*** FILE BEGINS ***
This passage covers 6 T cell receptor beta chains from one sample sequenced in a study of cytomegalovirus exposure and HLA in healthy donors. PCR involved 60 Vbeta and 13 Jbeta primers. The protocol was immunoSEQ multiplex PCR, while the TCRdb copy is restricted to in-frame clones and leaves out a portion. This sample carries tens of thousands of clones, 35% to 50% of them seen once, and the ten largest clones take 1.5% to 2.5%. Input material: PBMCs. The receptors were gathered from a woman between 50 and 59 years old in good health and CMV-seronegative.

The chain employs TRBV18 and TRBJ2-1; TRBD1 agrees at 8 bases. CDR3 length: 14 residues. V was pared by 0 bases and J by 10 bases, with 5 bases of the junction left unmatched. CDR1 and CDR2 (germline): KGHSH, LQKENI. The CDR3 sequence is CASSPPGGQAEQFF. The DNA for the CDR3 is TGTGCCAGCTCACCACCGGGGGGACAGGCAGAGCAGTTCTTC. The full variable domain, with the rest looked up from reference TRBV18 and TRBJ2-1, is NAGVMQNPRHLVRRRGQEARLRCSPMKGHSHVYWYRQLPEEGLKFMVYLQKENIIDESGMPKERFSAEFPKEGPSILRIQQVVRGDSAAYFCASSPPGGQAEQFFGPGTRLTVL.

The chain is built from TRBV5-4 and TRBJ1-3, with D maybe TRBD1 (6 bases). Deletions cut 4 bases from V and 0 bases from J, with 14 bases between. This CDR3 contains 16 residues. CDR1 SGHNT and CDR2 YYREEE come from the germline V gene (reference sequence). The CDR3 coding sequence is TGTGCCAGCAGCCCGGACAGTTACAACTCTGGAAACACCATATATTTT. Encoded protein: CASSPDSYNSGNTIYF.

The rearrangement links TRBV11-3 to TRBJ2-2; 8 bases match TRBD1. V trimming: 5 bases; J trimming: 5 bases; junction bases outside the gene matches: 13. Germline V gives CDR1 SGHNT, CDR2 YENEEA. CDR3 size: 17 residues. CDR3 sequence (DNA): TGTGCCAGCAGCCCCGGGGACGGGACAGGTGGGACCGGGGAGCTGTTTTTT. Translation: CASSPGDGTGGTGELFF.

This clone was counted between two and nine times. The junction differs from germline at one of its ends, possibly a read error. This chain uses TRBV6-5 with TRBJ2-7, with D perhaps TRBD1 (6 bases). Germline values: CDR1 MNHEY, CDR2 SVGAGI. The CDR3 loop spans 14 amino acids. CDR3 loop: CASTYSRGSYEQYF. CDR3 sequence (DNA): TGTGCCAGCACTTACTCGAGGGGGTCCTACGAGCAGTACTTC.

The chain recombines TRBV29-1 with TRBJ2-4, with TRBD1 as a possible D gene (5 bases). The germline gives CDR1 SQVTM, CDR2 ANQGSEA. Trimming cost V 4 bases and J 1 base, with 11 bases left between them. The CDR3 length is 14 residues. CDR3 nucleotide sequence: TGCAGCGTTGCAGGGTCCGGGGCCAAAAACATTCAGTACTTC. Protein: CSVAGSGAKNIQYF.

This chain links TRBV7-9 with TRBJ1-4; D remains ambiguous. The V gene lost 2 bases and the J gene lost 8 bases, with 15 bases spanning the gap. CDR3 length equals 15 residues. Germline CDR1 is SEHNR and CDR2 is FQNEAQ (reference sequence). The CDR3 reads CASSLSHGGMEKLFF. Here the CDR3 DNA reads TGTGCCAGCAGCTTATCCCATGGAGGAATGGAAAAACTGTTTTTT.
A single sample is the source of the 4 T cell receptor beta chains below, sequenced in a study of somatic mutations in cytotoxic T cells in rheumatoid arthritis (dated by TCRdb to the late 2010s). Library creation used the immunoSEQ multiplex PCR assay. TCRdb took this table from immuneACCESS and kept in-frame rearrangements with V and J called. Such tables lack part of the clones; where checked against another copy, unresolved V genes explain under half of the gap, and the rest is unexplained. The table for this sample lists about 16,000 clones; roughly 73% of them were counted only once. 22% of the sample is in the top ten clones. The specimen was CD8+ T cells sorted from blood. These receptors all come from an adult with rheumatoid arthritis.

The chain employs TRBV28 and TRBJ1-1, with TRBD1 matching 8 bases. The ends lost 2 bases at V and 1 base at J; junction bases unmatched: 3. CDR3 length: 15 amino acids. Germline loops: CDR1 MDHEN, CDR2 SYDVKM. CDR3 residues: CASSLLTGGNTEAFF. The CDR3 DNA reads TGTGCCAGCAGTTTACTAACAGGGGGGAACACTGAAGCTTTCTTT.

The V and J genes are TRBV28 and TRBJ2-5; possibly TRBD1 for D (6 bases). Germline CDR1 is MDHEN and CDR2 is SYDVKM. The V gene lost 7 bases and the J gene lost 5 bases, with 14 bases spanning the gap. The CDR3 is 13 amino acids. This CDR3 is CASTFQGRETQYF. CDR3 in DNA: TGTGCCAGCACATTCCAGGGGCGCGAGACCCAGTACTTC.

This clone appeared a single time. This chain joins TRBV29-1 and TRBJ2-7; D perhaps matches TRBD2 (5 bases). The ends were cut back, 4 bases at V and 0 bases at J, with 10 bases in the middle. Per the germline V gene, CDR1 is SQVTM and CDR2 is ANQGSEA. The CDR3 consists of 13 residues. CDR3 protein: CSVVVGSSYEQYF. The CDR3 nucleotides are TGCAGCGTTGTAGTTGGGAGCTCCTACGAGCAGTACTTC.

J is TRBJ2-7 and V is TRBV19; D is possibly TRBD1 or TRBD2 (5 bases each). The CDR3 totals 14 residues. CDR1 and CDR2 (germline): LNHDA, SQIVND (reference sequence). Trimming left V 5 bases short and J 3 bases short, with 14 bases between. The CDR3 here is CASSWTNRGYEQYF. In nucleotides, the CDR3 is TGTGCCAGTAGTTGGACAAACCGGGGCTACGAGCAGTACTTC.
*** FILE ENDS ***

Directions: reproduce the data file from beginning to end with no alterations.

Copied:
This passage covers 6 T cell receptor beta chains from one sample sequenced in a study of cytomegalovirus exposure and HLA in healthy donors. PCR involved 60 Vbeta and 13 Jbeta primers. The protocol was immunoSEQ multiplex PCR, while the TCRdb copy is restricted to in-frame clones and leaves out a portion. This sample carries tens of thousands of clones, 35% to 50% of them seen once, and the ten largest clones take 1.5% to 2.5%. Input material: PBMCs. The receptors were gathered from a woman between 50 and 59 years old in good health and CMV-seronegative.

The chain employs TRBV18 and TRBJ2-1; TRBD1 agrees at 8 bases. CDR3 length: 14 residues. V was pared by 0 bases and J by 10 bases, with 5 bases of the junction left unmatched. CDR1 and CDR2 (germline): KGHSH, LQKENI. The CDR3 sequence is CASSPPGGQAEQFF. The DNA for the CDR3 is TGTGCCAGCTCACCACCGGGGGGACAGGCAGAGCAGTTCTTC. The full variable domain, with the rest looked up from reference TRBV18 and TRBJ2-1, is NAGVMQNPRHLVRRRGQEARLRCSPMKGHSHVYWYRQLPEEGLKFMVYLQKENIIDESGMPKERFSAEFPKEGPSILRIQQVVRGDSAAYFCASSPPGGQAEQFFGPGTRLTVL.

The chain is built from TRBV5-4 and TRBJ1-3, with D maybe TRBD1 (6 bases). Deletions cut 4 bases from V and 0 bases from J, with 14 bases between. This CDR3 contains 16 residues. CDR1 SGHNT and CDR2 YYREEE come from the germline V gene (reference sequence). The CDR3 coding sequence is TGTGCCAGCAGCCCGGACAGTTACAACTCTGGAAACACCATATATTTT. Encoded protein: CASSPDSYNSGNTIYF.

The rearrangement links TRBV11-3 to TRBJ2-2; 8 bases match TRBD1. V trimming: 5 bases; J trimming: 5 bases; junction bases outside the gene matches: 13. Germline V gives CDR1 SGHNT, CDR2 YENEEA. CDR3 size: 17 residues. CDR3 sequence (DNA): TGTGCCAGCAGCCCCGGGGACGGGACAGGTGGGACCGGGGAGCTGTTTTTT. Translation: CASSPGDGTGGTGELFF.

This clone was counted between two and nine times. The junction differs from germline at one of its ends, possibly a read error. This chain uses TRBV6-5 with TRBJ2-7, with D perhaps TRBD1 (6 bases). Germline values: CDR1 MNHEY, CDR2 SVGAGI. The CDR3 loop spans 14 amino acids. CDR3 loop: CASTYSRGSYEQYF. CDR3 sequence (DNA): TGTGCCAGCACTTACTCGAGGGGGTCCTACGAGCAGTACTTC.

The chain recombines TRBV29-1 with TRBJ2-4, with TRBD1 as a possible D gene (5 bases). The germline gives CDR1 SQVTM, CDR2 ANQGSEA. Trimming cost V 4 bases and J 1 base, with 11 bases left between them. The CDR3 length is 14 residues. CDR3 nucleotide sequence: TGCAGCGTTGCAGGGTCCGGGGCCAAAAACATTCAGTACTTC. Protein: CSVAGSGAKNIQYF.

This chain links TRBV7-9 with TRBJ1-4; D remains ambiguous. The V gene lost 2 bases and the J gene lost 8 bases, with 15 bases spanning the gap. CDR3 length equals 15 residues. Germline CDR1 is SEHNR and CDR2 is FQNEAQ (reference sequence). The CDR3 reads CASSLSHGGMEKLFF. Here the CDR3 DNA reads TGTGCCAGCAGCTTATCCCATGGAGGAATGGAAAAACTGTTTTTT.
A single sample is the source of the 4 T cell receptor beta chains below, sequenced in a study of somatic mutations in cytotoxic T cells in rheumatoid arthritis (dated by TCRdb to the late 2010s). Library creation used the immunoSEQ multiplex PCR assay. TCRdb took this table from immuneACCESS and kept in-frame rearrangements with V and J called. Such tables lack part of the clones; where checked against another copy, unresolved V genes explain under half of the gap, and the rest is unexplained. The table for this sample lists about 16,000 clones; roughly 73% of them were counted only once. 22% of the sample is in the top ten clones. The specimen was CD8+ T cells sorted from blood. These receptors all come from an adult with rheumatoid arthritis.

The chain employs TRBV28 and TRBJ1-1, with TRBD1 matching 8 bases. The ends lost 2 bases at V and 1 base at J; junction bases unmatched: 3. CDR3 length: 15 amino acids. Germline loops: CDR1 MDHEN, CDR2 SYDVKM. CDR3 residues: CASSLLTGGNTEAFF. The CDR3 DNA reads TGTGCCAGCAGTTTACTAACAGGGGGGAACACTGAAGCTTTCTTT.

The V and J genes are TRBV28 and TRBJ2-5; possibly TRBD1 for D (6 bases). Germline CDR1 is MDHEN and CDR2 is SYDVKM. The V gene lost 7 bases and the J gene lost 5 bases, with 14 bases spanning the gap. The CDR3 is 13 amino acids. This CDR3 is CASTFQGRETQYF. CDR3 in DNA: TGTGCCAGCACATTCCAGGGGCGCGAGACCCAGTACTTC.

This clone appeared a single time. This chain joins TRBV29-1 and TRBJ2-7; D perhaps matches TRBD2 (5 bases). The ends were cut back, 4 bases at V and 0 bases at J, with 10 bases in the middle. Per the germline V gene, CDR1 is SQVTM and CDR2 is ANQGSEA. The CDR3 consists of 13 residues. CDR3 protein: CSVVVGSSYEQYF. The CDR3 nucleotides are TGCAGCGTTGTAGTTGGGAGCTCCTACGAGCAGTACTTC.

J is TRBJ2-7 and V is TRBV19; D is possibly TRBD1 or TRBD2 (5 bases each). The CDR3 totals 14 residues. CDR1 and CDR2 (germline): LNHDA, SQIVND (reference sequence). Trimming left V 5 bases short and J 3 bases short, with 14 bases between. The CDR3 here is CASSWTNRGYEQYF. In nucleotides, the CDR3 is TGTGCCAGTAGTTGGACAAACCGGGGCTACGAGCAGTACTTC.